The legislative history of AEDPA clearly demonstrates that Congress's goal in amending § 212(c) was to enhance "the ability of the United States to deport criminal aliens." H.R. Conf. Rep. No. 104-518, at 119 (1996), reprinted in 1996 U.S.C.C.A.N. 924, 952. In order to aid the United States in expelling criminal aliens from the country, Congress rationally could have decided to encourage such aliens to voluntarily leave the country as a carrot to a potential waiver of removal when they sought reentry. Creating such an incentive may have appeared desirable to Congress for several reasons. First, Congress could have rationally speculated that not all aliens who voluntarily left the country would return. Second, because exclusion proceedings provide fewer procedural protections than deportation proceedings, Congress may have reasoned that encouraging aliens to seek waivers through the exclusion process would decrease the United States' administrative costs in expelling criminal aliens. See Landon v. Plasencia, 459 U.S. 21, 26-27, 103 S.Ct. 321, 325-26 (1982). We recognize that such a policy might appear callous to the affected individuals and their families. But, because there is a rational reason for distinguishing between deportable and excludable criminal aliens in the context of Congress's policy to expel such aliens from the country, the distinction drawn in § 212(c) does not violate DeSousa's right to equal protection of the law. See LaGuerre v. Reno, 164 F.3d 1035, 1041 (7th Cir. 1998) (rejecting, on similar grounds, identical equal protection challenge to amended 212(c)).
Indeed, the history of Congress's amendments to § 212(c) shows that, throughout the 1990s, it had been tightening the controls over granting such waivers. Before 1990, § 212(c) contained no bar to seeking a discretionary waiver. Thus, as the section was applied through case law, all aliens in deportation and exclusion proceedings, even those convicted of aggravated felonies, were eligible to apply for a waiver. See Scheidemann v. INS, 83 F.3d 1517, 1519 (3d Cir. 1996). In 1990, however, Congress enacted an amendment restricting the availability of § 212(c) relief. See Immigration Act of 1990, Pub.L. No. 101-649, § 511(a), 104 Stat. 4978, 5052 (1990). Under the new amendment, aliens who had been "convicted of an aggravated felony and ha[d] served a term of imprisonment of at least 5 years" were barred from applying for waivers. 8 U.S.C. § 1182(c) (1990). There was a further immaterial amendment in 1991. See note 2, supra.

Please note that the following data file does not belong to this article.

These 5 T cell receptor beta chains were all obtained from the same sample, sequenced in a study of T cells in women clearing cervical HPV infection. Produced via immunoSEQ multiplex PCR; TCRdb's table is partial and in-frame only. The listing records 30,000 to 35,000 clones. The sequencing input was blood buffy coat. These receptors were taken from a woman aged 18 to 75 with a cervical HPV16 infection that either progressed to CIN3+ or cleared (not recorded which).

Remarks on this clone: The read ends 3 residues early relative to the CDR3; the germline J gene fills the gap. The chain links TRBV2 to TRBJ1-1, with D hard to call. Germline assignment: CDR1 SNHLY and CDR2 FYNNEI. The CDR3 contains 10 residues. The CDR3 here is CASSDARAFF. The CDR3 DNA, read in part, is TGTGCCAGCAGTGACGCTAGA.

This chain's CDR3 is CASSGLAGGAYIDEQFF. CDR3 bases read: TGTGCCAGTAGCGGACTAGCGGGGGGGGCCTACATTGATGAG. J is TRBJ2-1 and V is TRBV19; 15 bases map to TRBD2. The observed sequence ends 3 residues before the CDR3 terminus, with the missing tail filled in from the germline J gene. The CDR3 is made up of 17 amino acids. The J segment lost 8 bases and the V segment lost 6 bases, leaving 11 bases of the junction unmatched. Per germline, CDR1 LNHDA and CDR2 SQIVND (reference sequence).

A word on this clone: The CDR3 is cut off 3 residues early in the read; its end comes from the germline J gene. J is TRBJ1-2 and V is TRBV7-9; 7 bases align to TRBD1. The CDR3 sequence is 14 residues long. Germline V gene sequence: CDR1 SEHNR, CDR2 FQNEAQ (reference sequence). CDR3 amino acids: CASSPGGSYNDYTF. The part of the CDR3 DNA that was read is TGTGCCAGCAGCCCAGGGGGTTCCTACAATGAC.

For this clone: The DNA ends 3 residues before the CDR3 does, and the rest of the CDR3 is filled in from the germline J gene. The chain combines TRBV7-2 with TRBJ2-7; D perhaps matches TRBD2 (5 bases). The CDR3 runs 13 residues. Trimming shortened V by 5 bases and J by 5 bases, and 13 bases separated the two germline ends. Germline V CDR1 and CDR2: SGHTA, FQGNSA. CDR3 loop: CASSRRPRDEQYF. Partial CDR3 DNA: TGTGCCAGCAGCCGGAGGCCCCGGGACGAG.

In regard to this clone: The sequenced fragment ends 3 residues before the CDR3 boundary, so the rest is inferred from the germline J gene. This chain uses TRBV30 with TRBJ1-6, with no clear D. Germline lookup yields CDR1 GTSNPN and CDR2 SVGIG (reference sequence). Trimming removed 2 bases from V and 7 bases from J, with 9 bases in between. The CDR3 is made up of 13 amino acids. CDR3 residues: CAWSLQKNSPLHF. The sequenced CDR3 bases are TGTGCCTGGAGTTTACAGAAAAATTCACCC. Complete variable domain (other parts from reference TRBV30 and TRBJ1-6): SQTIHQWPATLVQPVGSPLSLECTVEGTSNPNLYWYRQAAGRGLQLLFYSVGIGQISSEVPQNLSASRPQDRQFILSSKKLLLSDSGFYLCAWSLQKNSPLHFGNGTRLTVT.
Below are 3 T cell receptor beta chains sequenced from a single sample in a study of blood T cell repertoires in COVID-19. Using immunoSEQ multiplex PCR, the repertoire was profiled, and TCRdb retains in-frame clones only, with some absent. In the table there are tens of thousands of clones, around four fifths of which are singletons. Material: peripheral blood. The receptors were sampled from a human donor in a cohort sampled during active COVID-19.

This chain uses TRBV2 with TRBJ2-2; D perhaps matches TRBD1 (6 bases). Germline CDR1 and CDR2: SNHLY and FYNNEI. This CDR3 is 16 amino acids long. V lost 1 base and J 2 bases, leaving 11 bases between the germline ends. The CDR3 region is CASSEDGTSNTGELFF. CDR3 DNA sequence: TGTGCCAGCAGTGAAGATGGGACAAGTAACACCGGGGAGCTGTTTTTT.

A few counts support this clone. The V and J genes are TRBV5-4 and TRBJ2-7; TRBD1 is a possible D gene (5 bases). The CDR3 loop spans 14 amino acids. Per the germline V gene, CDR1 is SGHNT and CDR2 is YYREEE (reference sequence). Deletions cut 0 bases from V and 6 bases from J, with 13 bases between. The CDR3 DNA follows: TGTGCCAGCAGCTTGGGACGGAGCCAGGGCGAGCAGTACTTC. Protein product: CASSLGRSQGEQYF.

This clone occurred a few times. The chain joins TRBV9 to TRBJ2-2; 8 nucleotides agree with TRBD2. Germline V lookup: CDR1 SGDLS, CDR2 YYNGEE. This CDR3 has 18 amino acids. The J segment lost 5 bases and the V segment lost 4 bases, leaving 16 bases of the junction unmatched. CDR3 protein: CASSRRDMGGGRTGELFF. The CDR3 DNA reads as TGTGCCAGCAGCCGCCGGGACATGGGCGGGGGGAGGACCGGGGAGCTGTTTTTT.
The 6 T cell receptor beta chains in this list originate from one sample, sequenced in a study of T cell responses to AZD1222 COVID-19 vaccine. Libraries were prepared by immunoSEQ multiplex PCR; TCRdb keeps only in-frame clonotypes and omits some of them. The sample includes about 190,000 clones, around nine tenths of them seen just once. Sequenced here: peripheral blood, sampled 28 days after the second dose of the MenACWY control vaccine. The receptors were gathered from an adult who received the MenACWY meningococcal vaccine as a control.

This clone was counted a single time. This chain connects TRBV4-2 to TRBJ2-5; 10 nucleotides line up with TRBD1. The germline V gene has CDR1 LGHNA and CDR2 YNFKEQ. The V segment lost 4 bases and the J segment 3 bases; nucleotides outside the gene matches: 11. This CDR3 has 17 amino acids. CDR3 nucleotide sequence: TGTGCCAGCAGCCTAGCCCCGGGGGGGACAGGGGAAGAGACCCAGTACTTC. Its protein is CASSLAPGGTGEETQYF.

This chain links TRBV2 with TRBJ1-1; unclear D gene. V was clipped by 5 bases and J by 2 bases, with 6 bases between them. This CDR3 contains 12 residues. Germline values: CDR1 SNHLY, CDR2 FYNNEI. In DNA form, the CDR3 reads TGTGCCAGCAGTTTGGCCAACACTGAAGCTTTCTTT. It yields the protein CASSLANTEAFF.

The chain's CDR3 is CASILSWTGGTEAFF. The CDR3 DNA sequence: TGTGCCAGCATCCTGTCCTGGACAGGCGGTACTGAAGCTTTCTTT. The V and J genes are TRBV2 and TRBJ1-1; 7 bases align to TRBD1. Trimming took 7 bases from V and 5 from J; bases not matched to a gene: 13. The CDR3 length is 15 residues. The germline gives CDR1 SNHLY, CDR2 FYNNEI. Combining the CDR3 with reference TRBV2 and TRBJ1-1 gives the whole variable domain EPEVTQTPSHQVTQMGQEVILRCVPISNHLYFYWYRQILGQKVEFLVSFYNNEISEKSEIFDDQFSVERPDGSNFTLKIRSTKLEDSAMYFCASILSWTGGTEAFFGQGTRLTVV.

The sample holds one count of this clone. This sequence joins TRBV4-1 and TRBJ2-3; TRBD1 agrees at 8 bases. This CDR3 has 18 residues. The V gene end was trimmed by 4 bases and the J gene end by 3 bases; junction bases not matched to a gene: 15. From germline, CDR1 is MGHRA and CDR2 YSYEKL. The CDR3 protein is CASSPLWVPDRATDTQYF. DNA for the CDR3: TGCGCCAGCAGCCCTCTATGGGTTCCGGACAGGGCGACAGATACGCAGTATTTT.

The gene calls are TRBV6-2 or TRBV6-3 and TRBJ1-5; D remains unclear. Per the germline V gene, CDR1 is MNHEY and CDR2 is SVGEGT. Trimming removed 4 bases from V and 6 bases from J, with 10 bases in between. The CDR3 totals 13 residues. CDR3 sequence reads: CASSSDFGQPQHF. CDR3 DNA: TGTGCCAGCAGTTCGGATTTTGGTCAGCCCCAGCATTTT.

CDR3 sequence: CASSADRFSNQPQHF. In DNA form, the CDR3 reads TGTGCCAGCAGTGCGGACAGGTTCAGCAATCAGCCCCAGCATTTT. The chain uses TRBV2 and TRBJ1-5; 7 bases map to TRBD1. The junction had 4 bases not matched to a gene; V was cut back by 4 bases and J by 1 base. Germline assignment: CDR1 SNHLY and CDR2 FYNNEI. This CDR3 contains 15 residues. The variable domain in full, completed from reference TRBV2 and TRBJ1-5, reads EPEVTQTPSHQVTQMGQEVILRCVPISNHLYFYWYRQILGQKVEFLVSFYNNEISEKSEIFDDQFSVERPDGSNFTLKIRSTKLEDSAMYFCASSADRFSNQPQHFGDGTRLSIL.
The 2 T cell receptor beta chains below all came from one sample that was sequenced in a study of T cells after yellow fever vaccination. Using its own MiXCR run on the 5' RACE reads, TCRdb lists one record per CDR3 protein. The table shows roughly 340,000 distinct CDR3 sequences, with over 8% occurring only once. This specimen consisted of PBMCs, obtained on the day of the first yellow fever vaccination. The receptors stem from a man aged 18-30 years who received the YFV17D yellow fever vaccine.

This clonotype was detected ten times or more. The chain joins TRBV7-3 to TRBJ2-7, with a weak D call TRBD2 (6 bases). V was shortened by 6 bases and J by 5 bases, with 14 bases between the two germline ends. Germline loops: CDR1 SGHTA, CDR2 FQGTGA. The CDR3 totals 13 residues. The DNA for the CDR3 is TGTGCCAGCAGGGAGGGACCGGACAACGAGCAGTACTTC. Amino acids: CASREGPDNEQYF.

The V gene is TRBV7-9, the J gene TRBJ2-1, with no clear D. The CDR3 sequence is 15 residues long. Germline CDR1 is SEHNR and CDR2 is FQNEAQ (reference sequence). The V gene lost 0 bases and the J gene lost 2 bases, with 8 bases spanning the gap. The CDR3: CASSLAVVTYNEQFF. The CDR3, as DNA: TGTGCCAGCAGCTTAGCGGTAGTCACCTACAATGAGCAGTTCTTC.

Moreover, in 1990 and 1994, Congress expanded the definition of "aggravated felony" to include more classes of crimes. See Immigration Act of 1990, Pub.L. No. 101-649, § 501(a), 104 Stat. 4978, 5048 (1990); Immigration and Nationality Technical Corrections Act of 1994, Pub.L. No. 103-416 § 222(a), 108 Stat. 4305, 4322 (1994). These amendments rendered an even greater number of aliens ineligible for discretionary relief. Finally, with the passage of AEDPA in 1996, Congress enacted the latest version of § 212(c), which is at issue in this appeal. This version makes waivers unavailable to all aliens who are "deportable" by reason of having committed an aggravated felony or at least two crimes of moral turpitude, regardless of the time served for such crimes. See 8 U.S.C. § 1182(c) (1996).
D. Alternatively, Is New § 212(c) Impermissibly Retroactive When Applied to DeSousa?
DeSousa argues that even if we reverse the district court's equal protection ruling, we can affirm on the alternate ground that amended § 212(c) is retroactive as applied to him. But DeSousa's mention of the retroactivity argument in his appellate brief substantially is limited to two short sentences that state: "[T]his Court can affirm the decision of the district court under the reasoning set forth in Sandoval, supra, i.e. principles of retroactivity" and "In the alternative, this Court should affirm the decision of the district court under the reasoning expressed in Sandoval v. Reno, et al., 166 F.3d 225 (3d Cir. 1999)." However, Sandoval concerned whether amended § 212(c) could be applied to proceedings pending before AEDPA's effective date and concluded that it could not so apply. See Sandoval, 166 F.3d at 242. This reasoning is irrelevant to DeSousa's case because the INS began his deportation proceedings after AEDPA's effective date. As a result, we cannot affirm the district court's decision based on "the reasoning set forth in Sandoval."
It appears, however, that in the district court, DeSousa had argued that AEDPA was retroactive as applied to him because the underlying criminal convictions rendering him ineligible for discretionary relief occurred prior to AEDPA's effective date. Although DeSousa has failed to raise this issue specifically in his brief argument regarding retroactivity, out of an abundance of caution, we nevertheless address this argument.
The first step in a retroactivity analysis is to determine whether Congress has expressed its views on the temporal reach of the statute. See Sandoval, 166 F.3d at 240 (citing Landgraf v. USI Film Prods., 511 U.S. 244, 280, 114 S.Ct. 1483, 1505 (1994)). If it has, our role is simply to enforce congressional intent. See id.
The text of § 212(c) provides support for the view that pre-AEDPA convictions may be considered in denying relief. The section, as applicable here, provides that waivers will not be available to "an alien who is deportable by reason of having committed any criminal offense." 8 U.S.C. § 1182(c) (1996). The past tense of the underlined verb suggests that on AEDPA's effective date, those who, like DeSousa,"have committed" the specified criminal offense would be ineligible for the waivers.